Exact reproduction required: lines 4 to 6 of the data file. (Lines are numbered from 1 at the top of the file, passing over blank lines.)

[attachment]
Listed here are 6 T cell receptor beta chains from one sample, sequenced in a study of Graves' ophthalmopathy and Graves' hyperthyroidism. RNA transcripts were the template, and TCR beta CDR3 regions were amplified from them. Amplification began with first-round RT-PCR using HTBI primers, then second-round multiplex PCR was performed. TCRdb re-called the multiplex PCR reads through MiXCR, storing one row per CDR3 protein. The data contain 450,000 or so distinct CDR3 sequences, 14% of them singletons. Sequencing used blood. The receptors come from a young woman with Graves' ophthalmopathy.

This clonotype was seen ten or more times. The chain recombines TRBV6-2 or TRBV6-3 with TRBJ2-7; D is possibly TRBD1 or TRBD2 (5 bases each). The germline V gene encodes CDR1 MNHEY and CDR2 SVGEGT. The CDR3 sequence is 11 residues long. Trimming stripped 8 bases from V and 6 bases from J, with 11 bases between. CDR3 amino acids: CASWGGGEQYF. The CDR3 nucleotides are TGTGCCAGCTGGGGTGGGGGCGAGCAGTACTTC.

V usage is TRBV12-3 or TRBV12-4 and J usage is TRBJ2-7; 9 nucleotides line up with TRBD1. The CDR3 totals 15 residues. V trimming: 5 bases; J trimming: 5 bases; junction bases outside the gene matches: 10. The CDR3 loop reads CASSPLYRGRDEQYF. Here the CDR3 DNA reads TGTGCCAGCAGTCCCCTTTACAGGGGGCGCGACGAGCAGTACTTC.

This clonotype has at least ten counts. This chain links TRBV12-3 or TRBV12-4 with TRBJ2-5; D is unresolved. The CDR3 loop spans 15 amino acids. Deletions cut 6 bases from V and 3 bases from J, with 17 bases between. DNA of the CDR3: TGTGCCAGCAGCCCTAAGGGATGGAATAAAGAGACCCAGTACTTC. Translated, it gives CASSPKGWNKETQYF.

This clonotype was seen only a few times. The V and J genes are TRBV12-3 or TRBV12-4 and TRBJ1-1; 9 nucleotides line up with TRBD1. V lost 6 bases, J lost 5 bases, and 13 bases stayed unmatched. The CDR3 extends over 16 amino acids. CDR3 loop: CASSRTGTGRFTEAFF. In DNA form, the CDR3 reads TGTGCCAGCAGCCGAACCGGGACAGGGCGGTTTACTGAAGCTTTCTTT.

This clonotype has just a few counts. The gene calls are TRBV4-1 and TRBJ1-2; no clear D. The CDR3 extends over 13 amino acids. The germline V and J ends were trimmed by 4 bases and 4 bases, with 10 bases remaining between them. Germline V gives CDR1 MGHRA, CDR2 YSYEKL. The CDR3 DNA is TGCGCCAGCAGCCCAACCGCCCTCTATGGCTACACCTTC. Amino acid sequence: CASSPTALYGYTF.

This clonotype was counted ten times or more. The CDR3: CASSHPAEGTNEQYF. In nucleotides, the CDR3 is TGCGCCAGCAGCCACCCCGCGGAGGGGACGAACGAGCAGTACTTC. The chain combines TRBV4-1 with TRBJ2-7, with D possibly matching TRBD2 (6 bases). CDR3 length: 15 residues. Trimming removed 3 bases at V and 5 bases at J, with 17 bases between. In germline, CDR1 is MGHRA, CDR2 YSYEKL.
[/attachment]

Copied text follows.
This clonotype has at least ten counts. This chain links TRBV12-3 or TRBV12-4 with TRBJ2-5; D is unresolved. The CDR3 loop spans 15 amino acids. Deletions cut 6 bases from V and 3 bases from J, with 17 bases between. DNA of the CDR3: TGTGCCAGCAGCCCTAAGGGATGGAATAAAGAGACCCAGTACTTC. Translated, it gives CASSPKGWNKETQYF.

This clonotype was seen only a few times. The V and J genes are TRBV12-3 or TRBV12-4 and TRBJ1-1; 9 nucleotides line up with TRBD1. V lost 6 bases, J lost 5 bases, and 13 bases stayed unmatched. The CDR3 extends over 16 amino acids. CDR3 loop: CASSRTGTGRFTEAFF. In DNA form, the CDR3 reads TGTGCCAGCAGCCGAACCGGGACAGGGCGGTTTACTGAAGCTTTCTTT.

This clonotype has just a few counts. The gene calls are TRBV4-1 and TRBJ1-2; no clear D. The CDR3 extends over 13 amino acids. The germline V and J ends were trimmed by 4 bases and 4 bases, with 10 bases remaining between them. Germline V gives CDR1 MGHRA, CDR2 YSYEKL. The CDR3 DNA is TGCGCCAGCAGCCCAACCGCCCTCTATGGCTACACCTTC. Amino acid sequence: CASSPTALYGYTF.